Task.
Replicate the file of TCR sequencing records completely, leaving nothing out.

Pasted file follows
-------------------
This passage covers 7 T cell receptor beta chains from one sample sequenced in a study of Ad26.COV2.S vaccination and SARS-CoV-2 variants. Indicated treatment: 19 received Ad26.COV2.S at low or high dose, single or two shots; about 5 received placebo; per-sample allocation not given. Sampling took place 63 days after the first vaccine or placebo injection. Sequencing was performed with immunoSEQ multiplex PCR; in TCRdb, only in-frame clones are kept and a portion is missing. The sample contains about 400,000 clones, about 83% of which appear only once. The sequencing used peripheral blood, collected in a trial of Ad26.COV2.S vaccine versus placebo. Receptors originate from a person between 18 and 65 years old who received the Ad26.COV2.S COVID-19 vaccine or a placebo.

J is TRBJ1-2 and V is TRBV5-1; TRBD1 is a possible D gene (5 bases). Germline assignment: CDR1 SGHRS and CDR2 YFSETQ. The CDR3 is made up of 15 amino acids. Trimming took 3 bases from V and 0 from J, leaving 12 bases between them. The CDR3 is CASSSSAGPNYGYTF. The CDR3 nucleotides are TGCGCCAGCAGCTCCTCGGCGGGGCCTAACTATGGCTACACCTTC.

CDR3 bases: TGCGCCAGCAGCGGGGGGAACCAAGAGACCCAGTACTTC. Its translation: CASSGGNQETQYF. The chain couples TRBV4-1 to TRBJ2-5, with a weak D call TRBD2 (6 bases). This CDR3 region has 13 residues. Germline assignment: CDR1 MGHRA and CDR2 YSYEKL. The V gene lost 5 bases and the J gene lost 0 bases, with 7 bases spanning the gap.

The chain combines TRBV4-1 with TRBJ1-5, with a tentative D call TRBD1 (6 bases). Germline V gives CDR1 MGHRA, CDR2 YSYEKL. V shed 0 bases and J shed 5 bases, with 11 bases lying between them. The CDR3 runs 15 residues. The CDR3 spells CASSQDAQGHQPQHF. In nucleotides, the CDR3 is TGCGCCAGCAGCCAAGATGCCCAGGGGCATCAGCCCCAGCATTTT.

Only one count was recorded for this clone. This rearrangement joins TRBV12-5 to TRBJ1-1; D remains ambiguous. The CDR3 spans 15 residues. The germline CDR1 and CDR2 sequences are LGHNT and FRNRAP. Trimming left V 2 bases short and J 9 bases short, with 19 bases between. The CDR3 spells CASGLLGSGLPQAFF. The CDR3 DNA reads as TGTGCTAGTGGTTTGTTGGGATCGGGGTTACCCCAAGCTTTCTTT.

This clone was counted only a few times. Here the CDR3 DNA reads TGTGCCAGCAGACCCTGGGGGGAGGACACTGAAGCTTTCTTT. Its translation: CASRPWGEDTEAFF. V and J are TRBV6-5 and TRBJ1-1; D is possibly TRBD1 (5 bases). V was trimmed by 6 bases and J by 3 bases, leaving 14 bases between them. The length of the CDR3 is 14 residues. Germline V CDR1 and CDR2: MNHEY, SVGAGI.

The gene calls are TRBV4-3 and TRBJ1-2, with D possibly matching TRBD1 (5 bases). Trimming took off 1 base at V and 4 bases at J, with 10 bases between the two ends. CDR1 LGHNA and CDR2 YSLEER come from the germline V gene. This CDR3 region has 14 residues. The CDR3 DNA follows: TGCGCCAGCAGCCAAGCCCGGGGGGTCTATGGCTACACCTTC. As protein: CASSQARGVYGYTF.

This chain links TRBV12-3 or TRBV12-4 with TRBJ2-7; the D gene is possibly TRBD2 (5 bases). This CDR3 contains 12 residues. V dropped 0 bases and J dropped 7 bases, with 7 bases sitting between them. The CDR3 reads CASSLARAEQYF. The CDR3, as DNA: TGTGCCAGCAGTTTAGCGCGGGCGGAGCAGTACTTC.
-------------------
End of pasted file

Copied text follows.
This passage covers 7 T cell receptor beta chains from one sample sequenced in a study of Ad26.COV2.S vaccination and SARS-CoV-2 variants. Indicated treatment: 19 received Ad26.COV2.S at low or high dose, single or two shots; about 5 received placebo; per-sample allocation not given. Sampling took place 63 days after the first vaccine or placebo injection. Sequencing was performed with immunoSEQ multiplex PCR; in TCRdb, only in-frame clones are kept and a portion is missing. The sample contains about 400,000 clones, about 83% of which appear only once. The sequencing used peripheral blood, collected in a trial of Ad26.COV2.S vaccine versus placebo. Receptors originate from a person between 18 and 65 years old who received the Ad26.COV2.S COVID-19 vaccine or a placebo.

J is TRBJ1-2 and V is TRBV5-1; TRBD1 is a possible D gene (5 bases). Germline assignment: CDR1 SGHRS and CDR2 YFSETQ. The CDR3 is made up of 15 amino acids. Trimming took 3 bases from V and 0 from J, leaving 12 bases between them. The CDR3 is CASSSSAGPNYGYTF. The CDR3 nucleotides are TGCGCCAGCAGCTCCTCGGCGGGGCCTAACTATGGCTACACCTTC.

CDR3 bases: TGCGCCAGCAGCGGGGGGAACCAAGAGACCCAGTACTTC. Its translation: CASSGGNQETQYF. The chain couples TRBV4-1 to TRBJ2-5, with a weak D call TRBD2 (6 bases). This CDR3 region has 13 residues. Germline assignment: CDR1 MGHRA and CDR2 YSYEKL. The V gene lost 5 bases and the J gene lost 0 bases, with 7 bases spanning the gap.

The chain combines TRBV4-1 with TRBJ1-5, with a tentative D call TRBD1 (6 bases). Germline V gives CDR1 MGHRA, CDR2 YSYEKL. V shed 0 bases and J shed 5 bases, with 11 bases lying between them. The CDR3 runs 15 residues. The CDR3 spells CASSQDAQGHQPQHF. In nucleotides, the CDR3 is TGCGCCAGCAGCCAAGATGCCCAGGGGCATCAGCCCCAGCATTTT.

Only one count was recorded for this clone. This rearrangement joins TRBV12-5 to TRBJ1-1; D remains ambiguous. The CDR3 spans 15 residues. The germline CDR1 and CDR2 sequences are LGHNT and FRNRAP. Trimming left V 2 bases short and J 9 bases short, with 19 bases between. The CDR3 spells CASGLLGSGLPQAFF. The CDR3 DNA reads as TGTGCTAGTGGTTTGTTGGGATCGGGGTTACCCCAAGCTTTCTTT.

This clone was counted only a few times. Here the CDR3 DNA reads TGTGCCAGCAGACCCTGGGGGGAGGACACTGAAGCTTTCTTT. Its translation: CASRPWGEDTEAFF. V and J are TRBV6-5 and TRBJ1-1; D is possibly TRBD1 (5 bases). V was trimmed by 6 bases and J by 3 bases, leaving 14 bases between them. The length of the CDR3 is 14 residues. Germline V CDR1 and CDR2: MNHEY, SVGAGI.

The gene calls are TRBV4-3 and TRBJ1-2, with D possibly matching TRBD1 (5 bases). Trimming took off 1 base at V and 4 bases at J, with 10 bases between the two ends. CDR1 LGHNA and CDR2 YSLEER come from the germline V gene. This CDR3 region has 14 residues. The CDR3 DNA follows: TGCGCCAGCAGCCAAGCCCGGGGGGTCTATGGCTACACCTTC. As protein: CASSQARGVYGYTF.

This chain links TRBV12-3 or TRBV12-4 with TRBJ2-7; the D gene is possibly TRBD2 (5 bases). This CDR3 contains 12 residues. V dropped 0 bases and J dropped 7 bases, with 7 bases sitting between them. The CDR3 reads CASSLARAEQYF. The CDR3, as DNA: TGTGCCAGCAGTTTAGCGCGGGCGGAGCAGTACTTC.